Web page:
My knuckles are ripped and my fingers sore. I'm thinking I'm doing something wrong trying to get the grout out of the corners. The razor blade wasn't doing much, a screwdriver did a lot better, but this is taking hours and I've barely done one of the corners. Should I buy something to get the grout out?

I've heard of grout saws but I'm thinking they will have trouble getting into the edges?

No problem getting the silicone caulk out thought :-)

Regards, John

David Taylor 02-23-2004 10:20 PM

There is a silicone caulk remover available in gel form. You'll take off the excess, apply the remover and wait about 10-20 minutes. Take a paper towel and clean off the excess.

As Davy says, acetone will work - but the gel doesn't run off and there's no elbow grease involved.

Lorna 02-24-2004 02:33 AM

I have questions regarding same subject.

Should I push or pull when applying caulk?

Is Colorfast a good caulk to use in bath?

John Bridge 02-24-2004 07:58 AM

Hi Lorna, :)

Pull.

ColorFast is fine. You have to let it cure about a week, though.

Have a pail of water and a sponge handy -- a good size tile sponge. Place a bead of caulk, run your finger over it to push it in a little and then immediately begin wiping along the joint with the sponge. Wring the sponge out constantly. When you see the joint straighten out and all excess caulking has been removed, stop. ;)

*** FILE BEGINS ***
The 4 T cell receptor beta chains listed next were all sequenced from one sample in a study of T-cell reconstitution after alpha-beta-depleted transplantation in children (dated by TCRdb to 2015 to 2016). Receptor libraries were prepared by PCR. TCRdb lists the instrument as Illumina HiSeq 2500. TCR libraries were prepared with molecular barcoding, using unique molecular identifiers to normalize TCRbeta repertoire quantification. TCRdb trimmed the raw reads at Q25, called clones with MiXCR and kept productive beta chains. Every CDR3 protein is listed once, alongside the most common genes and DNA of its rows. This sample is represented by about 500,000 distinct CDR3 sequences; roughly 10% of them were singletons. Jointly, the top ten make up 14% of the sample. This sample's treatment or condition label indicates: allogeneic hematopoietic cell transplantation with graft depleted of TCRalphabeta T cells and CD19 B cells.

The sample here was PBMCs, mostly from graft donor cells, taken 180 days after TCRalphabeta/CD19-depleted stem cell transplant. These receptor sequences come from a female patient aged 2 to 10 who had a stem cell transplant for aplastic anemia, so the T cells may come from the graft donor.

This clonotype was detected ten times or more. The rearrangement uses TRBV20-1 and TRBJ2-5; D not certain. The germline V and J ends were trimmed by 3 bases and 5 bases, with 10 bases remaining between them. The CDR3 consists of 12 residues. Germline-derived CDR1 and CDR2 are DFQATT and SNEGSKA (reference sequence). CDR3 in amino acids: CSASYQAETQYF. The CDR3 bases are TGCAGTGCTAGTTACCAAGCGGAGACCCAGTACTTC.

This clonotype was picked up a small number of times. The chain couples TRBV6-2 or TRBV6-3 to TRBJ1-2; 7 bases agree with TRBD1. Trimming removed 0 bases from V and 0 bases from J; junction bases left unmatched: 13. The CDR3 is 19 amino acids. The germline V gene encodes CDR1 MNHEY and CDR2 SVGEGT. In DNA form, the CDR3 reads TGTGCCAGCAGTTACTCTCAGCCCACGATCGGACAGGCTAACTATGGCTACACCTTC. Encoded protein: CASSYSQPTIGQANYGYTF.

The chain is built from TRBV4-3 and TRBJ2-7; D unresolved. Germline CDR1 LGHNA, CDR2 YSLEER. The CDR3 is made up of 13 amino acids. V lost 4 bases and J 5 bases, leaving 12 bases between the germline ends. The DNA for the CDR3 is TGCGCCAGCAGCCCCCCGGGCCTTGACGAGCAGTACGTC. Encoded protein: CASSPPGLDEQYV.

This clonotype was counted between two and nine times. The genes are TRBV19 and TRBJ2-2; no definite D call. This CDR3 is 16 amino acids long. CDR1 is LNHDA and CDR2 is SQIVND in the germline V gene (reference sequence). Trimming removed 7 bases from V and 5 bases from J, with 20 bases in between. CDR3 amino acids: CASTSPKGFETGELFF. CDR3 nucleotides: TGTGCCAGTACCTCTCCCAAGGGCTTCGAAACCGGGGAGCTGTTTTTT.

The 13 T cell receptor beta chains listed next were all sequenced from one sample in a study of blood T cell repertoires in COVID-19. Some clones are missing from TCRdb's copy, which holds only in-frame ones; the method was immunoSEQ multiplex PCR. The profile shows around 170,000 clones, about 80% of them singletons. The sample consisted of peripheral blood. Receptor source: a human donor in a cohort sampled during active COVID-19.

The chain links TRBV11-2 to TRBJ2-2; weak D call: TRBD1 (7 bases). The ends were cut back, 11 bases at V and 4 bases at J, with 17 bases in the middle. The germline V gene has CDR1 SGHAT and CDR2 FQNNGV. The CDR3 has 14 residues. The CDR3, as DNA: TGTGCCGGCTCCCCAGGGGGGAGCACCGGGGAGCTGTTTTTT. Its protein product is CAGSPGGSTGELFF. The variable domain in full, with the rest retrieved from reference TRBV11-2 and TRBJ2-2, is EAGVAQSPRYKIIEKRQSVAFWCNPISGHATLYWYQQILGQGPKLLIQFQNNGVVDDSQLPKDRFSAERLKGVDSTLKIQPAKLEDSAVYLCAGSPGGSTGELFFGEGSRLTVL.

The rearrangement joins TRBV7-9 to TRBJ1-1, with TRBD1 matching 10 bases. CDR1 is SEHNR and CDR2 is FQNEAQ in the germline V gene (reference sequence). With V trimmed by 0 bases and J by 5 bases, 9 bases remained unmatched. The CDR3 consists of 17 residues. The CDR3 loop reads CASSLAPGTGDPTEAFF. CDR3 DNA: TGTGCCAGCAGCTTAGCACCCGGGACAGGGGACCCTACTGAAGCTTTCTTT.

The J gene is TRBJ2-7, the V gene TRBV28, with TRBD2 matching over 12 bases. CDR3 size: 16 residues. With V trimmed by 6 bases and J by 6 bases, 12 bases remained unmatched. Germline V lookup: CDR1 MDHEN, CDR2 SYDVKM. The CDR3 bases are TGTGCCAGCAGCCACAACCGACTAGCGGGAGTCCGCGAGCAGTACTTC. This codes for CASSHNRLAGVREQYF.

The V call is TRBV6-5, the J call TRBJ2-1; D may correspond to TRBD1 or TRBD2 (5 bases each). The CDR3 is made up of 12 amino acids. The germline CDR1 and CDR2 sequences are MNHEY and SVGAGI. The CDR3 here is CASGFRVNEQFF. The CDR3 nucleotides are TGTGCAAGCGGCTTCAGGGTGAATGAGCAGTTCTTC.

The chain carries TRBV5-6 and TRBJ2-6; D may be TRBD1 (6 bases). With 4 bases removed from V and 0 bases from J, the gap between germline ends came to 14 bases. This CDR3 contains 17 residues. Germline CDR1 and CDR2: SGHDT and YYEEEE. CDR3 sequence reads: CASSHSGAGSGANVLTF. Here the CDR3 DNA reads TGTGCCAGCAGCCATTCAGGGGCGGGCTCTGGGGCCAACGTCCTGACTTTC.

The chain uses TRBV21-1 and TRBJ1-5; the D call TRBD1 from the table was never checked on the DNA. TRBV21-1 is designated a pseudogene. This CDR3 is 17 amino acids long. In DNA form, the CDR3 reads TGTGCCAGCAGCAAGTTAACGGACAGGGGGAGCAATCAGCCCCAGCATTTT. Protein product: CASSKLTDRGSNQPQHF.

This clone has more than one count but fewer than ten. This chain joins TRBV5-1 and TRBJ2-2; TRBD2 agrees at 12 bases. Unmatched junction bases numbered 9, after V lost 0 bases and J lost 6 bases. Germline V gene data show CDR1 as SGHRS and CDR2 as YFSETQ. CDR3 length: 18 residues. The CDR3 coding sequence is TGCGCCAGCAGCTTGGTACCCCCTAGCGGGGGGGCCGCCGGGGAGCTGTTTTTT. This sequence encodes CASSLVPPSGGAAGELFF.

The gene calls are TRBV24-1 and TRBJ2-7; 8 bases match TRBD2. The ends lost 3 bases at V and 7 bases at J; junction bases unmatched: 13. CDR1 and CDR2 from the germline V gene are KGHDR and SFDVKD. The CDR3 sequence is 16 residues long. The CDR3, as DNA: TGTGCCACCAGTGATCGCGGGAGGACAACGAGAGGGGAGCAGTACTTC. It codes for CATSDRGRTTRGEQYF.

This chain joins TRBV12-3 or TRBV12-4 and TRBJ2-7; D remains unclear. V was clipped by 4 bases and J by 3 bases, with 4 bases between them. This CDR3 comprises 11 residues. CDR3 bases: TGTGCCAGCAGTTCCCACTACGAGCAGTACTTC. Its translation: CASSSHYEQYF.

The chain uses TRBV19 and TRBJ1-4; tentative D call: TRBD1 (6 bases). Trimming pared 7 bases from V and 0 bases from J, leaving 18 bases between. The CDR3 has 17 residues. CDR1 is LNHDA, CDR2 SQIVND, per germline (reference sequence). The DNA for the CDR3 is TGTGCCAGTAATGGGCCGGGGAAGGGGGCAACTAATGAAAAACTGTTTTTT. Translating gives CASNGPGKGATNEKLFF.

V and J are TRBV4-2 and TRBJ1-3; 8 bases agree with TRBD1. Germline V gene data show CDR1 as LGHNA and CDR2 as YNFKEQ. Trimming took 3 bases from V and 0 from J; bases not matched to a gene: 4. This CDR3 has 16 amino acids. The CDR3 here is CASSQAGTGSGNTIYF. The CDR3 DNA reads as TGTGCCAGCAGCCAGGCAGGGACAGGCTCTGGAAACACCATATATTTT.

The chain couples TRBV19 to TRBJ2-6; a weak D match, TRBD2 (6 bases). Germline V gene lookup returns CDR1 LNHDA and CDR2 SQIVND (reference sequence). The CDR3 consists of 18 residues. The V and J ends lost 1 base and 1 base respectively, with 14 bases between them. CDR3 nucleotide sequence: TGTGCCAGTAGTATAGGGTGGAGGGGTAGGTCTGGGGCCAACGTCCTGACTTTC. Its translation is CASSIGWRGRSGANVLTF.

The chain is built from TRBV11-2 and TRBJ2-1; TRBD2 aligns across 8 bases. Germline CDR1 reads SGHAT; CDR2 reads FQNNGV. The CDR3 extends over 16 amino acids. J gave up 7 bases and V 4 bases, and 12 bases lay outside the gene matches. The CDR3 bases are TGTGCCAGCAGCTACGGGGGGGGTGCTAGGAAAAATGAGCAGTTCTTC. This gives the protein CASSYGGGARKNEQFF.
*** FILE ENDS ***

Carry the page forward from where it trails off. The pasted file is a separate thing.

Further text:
KingsCup 02-24-2004 12:03 PM

It's the grout I'm having a tough time with. Even though it is cracked because of the wall movement, it is very, very, very enthusiastically stuck to the tile.

Compression with a screwdriver to push the grout backwards seems to be working the best, but I am extremely uneasy the screwdriver is going to slip and scratch the stone. I'm going to swing via Home Depot tonight to see if they have something (a dremel?)

Thanks, John

bbcamp 02-24-2004 02:59 PM

Look for a grout saw!

T_Hulse 02-24-2004 04:13 PM

A score-all might work for an inside corner. They have em in the tile tools section. It's used for scoring backer board or formica before you snap it. Pointed carbide blade with a handle made to easily put a lot of force right at the tip.

Mildew resistant caulk - any 100% silicone the says Kithen & Bath or Tub & Tile. These have a mildewcide built into them. I have to respectfully say I think Todd is nuts :crazy: to recommend the cheap caulk. That's why he has to replace it every 2-3 years :D. You should never have to replace properly installed 100% silicone caulk unless there is massive settling movement at the joint. Take a look at this thread for some nasty pictures of yellowing cheap caulk. :)

David Taylor 02-24-2004 04:18 PM

Todd and I had a discussion about latex and silicone caulk one day. I'll have to find the thread. :)

KingsCup 02-25-2004 12:00 AM

With my new grout saw from Home Depot I headed back to the shower wth great enthusiasm. About 3 hrs later I began to worry I was the victim of some tilers fraternity gag: "Hey, lets make him get rid of all the grout in the corners, javascript:smilie(':D') "

But then the grout saw made it through, in places, so that cheered me up a little. And definitely made it time to stop for a beer.

But that still leaves the question of when can I stop for good. Do I really have to get rid of all of the grout on the side of the tiles?

Thanks, John